Commemorating a Surfing Pioneer

Several hundred people gathered on a stretch of beach in Santa Monica that was popular with African Americans in the first half of the 20th Century  to honor pioneering African American Latino surfer Nick Gabaldon. Called “the Inkwell” by some, it was a derogatory term referencing the “blackness” of the beach-goers’ skin color.

But the vestiges of that racism were long gone on the recent Saturday where children from the Watts/Willowbrook Boys and Girls Clubs, as well as anyone who signed up, took free surfing lessons and also learned about marine biology both on the shore and in the Heal the Bay aquarium. They were also treated to screenings of two documentary films, “White Wash,” a chronicle of black surfing and “12 Miles North,” a film about Nick Gabaldon.

Children were standing on surfboards for the first time, their shaky stances growing firm and confident as the morning progressed. Surfing for them was transformed from a seemingly exotic pursuit to something they actually could — and did do.

Why was the Second District partnering with the Westside organization Heal the Bay to stage an event at the beach? Because Nick Gabaldon Day is about seeing ourselves in new ways and removing the limits of place, race and geography. The Second District is actually a land-locked one, with no coastal communities. Inglewood, Compton, Lynwood, Watts and South Los Angeles aren’t typically associated with surf and sand. But the Beach Boys, who made Southern California surf culture world famous, are from the great city of Hawthorne in the Second District. The Western boundaries of the Second District are also just 15 blocks from Nick Gabaldon’s family home.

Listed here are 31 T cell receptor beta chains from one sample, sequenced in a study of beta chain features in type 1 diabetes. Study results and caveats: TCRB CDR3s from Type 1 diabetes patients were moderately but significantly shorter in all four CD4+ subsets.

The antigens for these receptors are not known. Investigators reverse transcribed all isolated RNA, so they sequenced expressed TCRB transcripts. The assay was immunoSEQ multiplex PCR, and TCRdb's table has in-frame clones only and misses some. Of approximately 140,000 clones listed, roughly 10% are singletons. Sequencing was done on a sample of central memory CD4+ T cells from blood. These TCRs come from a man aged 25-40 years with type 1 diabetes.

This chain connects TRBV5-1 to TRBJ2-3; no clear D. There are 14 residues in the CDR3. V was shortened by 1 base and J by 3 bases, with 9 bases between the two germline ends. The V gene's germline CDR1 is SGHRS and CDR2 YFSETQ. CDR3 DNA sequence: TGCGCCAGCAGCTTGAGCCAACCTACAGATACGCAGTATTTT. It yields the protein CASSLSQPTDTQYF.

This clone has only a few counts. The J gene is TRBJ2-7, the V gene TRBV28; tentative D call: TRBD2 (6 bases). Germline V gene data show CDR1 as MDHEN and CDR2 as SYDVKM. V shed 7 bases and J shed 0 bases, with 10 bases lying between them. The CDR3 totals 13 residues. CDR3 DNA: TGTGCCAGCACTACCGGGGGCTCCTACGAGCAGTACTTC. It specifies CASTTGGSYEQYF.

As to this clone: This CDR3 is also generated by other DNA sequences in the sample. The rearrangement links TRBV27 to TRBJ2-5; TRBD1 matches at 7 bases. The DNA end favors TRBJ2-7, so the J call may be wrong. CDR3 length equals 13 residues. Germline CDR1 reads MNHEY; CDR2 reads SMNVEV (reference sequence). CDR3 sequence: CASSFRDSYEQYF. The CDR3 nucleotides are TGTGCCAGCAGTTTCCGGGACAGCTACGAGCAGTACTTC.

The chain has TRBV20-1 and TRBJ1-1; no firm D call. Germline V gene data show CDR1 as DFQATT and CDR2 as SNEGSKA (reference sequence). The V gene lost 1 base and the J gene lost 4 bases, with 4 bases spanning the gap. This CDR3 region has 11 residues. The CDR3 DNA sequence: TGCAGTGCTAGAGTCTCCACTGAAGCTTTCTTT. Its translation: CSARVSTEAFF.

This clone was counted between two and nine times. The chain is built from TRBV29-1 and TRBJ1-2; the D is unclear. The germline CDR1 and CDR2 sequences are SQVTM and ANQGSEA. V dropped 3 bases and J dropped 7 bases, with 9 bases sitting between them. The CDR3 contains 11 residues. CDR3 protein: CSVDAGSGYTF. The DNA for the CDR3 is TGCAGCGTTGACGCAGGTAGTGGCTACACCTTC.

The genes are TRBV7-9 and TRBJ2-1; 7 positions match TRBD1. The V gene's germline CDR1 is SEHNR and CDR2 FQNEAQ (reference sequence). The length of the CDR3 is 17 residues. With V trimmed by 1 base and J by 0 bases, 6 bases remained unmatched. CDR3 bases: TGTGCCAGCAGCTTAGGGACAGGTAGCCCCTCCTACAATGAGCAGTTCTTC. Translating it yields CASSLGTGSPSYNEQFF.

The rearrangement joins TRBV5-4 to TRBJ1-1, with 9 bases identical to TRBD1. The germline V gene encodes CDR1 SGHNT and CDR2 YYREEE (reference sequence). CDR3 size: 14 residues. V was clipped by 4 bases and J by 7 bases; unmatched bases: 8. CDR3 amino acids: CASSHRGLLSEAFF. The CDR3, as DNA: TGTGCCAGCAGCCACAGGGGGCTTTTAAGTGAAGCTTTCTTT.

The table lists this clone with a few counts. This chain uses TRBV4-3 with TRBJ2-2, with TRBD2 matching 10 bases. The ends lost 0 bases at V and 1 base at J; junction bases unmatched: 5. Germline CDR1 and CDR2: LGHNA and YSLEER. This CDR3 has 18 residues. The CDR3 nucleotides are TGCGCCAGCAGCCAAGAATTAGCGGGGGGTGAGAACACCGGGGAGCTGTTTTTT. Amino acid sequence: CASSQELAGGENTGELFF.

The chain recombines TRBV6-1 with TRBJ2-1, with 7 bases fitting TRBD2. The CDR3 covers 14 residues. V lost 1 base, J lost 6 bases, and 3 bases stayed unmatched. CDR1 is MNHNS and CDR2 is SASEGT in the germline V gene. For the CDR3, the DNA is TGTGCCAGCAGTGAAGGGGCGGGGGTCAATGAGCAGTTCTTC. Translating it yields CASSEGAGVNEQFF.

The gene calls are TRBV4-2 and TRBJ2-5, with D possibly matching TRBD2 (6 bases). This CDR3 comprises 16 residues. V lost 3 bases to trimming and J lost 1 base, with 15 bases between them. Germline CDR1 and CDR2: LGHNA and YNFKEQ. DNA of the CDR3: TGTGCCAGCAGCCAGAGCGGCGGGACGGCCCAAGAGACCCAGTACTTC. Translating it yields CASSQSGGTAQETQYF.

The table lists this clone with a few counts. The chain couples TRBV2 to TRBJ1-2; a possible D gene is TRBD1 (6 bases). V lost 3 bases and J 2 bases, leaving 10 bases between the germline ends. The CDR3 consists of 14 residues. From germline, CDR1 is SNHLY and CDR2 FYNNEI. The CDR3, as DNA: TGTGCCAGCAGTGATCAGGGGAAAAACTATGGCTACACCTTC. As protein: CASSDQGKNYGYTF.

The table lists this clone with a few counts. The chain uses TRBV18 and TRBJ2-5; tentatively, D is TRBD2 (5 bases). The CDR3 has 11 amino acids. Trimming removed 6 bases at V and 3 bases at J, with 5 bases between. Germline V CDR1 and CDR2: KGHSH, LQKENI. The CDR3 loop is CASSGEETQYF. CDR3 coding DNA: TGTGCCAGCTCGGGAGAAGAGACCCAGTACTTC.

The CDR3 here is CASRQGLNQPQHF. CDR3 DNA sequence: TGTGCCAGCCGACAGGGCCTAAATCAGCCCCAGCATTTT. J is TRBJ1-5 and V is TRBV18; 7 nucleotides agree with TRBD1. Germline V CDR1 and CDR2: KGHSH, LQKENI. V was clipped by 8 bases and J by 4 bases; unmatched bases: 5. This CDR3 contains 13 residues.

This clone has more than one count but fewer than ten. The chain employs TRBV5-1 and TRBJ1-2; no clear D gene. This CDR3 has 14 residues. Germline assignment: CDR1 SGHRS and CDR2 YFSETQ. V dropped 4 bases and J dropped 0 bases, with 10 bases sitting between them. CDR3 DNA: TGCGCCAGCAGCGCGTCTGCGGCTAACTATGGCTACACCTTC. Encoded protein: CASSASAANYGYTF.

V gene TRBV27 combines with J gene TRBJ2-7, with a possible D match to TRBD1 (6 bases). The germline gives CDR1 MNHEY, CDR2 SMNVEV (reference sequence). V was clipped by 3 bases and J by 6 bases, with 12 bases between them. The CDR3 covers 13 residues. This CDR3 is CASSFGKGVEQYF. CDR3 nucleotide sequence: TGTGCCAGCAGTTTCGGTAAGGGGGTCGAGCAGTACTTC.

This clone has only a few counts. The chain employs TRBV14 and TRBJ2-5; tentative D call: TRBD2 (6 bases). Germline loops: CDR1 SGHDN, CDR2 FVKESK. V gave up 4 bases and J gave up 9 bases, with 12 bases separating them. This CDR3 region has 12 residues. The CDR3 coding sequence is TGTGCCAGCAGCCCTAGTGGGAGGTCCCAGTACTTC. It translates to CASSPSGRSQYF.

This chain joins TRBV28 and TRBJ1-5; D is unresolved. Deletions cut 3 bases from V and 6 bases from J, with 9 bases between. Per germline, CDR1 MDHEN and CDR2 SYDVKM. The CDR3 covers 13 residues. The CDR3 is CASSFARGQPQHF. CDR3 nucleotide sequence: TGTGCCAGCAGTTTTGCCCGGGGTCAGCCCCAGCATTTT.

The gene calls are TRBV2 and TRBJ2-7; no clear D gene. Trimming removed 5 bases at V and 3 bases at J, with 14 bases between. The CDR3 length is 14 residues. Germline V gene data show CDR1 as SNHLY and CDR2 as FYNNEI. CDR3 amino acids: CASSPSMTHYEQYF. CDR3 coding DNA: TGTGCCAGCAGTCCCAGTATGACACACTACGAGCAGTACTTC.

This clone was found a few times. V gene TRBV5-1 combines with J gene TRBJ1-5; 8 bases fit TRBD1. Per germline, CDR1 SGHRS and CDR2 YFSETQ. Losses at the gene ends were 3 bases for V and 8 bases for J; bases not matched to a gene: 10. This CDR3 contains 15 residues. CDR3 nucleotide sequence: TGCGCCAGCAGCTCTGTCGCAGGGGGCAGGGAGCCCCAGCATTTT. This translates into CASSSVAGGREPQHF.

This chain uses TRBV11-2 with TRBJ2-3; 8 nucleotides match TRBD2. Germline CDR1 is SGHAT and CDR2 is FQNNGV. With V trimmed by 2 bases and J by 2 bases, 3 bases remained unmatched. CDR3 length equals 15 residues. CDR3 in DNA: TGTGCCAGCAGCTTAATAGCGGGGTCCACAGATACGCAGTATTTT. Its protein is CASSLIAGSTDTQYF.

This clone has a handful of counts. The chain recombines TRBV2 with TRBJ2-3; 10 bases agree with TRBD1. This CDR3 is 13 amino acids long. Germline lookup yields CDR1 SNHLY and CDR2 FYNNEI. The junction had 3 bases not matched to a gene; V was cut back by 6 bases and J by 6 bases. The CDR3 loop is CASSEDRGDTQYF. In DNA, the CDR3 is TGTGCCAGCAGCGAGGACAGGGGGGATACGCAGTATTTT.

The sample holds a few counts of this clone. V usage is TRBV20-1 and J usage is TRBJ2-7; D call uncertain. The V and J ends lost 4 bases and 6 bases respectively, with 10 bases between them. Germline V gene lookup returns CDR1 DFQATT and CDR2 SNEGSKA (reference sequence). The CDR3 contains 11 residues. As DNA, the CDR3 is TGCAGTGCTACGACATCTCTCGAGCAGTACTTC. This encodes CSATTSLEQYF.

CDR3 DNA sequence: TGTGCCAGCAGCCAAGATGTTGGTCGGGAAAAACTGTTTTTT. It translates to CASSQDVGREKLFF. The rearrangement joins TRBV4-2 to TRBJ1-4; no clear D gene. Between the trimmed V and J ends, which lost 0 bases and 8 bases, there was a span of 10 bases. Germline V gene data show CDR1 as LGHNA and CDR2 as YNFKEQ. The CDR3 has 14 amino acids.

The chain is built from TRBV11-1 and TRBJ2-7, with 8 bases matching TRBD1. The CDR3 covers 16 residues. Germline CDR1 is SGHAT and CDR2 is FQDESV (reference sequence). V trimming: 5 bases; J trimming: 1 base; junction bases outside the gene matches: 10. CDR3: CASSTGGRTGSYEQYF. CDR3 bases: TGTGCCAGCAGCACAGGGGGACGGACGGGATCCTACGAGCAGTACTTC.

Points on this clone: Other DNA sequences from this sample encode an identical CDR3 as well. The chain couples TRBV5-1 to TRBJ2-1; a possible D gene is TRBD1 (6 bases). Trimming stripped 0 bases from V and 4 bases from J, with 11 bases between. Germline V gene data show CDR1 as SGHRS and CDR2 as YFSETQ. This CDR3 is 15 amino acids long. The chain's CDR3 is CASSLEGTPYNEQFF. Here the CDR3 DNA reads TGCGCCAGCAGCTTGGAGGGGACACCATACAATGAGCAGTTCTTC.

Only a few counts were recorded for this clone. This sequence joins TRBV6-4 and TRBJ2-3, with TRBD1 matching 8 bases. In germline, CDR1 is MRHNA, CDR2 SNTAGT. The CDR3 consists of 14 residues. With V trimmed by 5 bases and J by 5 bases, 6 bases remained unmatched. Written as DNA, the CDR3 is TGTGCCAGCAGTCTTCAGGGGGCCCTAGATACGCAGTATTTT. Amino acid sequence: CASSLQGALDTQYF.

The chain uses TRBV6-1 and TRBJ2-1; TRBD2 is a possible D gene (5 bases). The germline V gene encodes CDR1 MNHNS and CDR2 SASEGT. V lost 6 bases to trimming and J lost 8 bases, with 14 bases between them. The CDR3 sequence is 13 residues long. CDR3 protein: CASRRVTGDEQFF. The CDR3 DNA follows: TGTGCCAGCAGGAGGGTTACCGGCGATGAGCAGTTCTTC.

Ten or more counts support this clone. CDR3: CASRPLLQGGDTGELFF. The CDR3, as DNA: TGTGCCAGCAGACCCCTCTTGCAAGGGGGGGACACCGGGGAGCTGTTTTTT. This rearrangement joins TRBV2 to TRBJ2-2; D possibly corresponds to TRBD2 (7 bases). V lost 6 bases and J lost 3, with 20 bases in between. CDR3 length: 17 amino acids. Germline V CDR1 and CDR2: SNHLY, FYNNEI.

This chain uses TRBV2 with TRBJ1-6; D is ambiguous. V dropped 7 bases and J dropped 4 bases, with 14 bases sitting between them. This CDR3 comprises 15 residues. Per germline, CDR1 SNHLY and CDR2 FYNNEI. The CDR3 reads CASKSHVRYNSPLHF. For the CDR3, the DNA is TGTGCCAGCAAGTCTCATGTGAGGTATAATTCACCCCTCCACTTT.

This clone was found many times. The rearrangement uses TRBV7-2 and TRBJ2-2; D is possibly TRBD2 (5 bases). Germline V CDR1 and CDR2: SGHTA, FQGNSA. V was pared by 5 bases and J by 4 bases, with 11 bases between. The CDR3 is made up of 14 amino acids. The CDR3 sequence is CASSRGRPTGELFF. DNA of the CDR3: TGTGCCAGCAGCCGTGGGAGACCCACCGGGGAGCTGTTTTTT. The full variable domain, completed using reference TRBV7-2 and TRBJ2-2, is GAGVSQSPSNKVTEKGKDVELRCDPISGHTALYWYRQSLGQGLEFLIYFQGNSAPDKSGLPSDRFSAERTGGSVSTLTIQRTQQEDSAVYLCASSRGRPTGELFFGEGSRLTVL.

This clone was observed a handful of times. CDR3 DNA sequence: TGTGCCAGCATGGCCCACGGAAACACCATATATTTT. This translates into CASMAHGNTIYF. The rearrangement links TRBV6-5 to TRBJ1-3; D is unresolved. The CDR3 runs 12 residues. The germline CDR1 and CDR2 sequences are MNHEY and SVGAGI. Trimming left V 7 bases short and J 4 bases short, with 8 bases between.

Decades ago, African-American families enjoyed swimming at the Inkwell, but racial restrictions on coastal housing and recreational facilities such as public swimming pools and beaches severely limited the scope of water recreation in America. The consequences have been dire. Six out of 10 African American and Latino children do not know how to swim. That’s double the rate for white children, according to the USA Swimming Foundation. The drowning rate for black children is almost triple that of white children, according to the Centers for Disease Control.

“NO LIMITS” is an important mantra in the surfing world. “NO LIMITS” also summed up the celebration. Nick Gabaldon Day was just an extension of our heritage as risk takers, boundary breakers and pioneers.

The event came together through a wonderful mix of old friends and new partners, including: Historian Alison Rose Jefferson, whose work on the Inkwell and African American surfers has been significant and Heal the Bay, who has worked to preserve our coastal resources for the benefit those who live miles from the ocean, the Black Surfers Collective and the Surf Bus Foundation were models of servant-leadership. “White Wash” director Ted Woods got in the water with the kids. Rick Blocker, a one-man repository of black surfing history, which you can discover at his website, was also a guiding force in the event.

Blocker also commissioned a portrait of Nick Gabaldon unveiled that day. The portrait was painted by Richard Wyatt, who has celebrated our rich diversity in his works, many of which are public art murals throughout Los Angeles. His work is displayed at the Watts Towers Arts Center and the Capitol Records building.

So, in the spirit of Nick Gabaldon Day, don’t be afraid to catch a wave. Perhaps more importantly, don’t be afraid to make waves!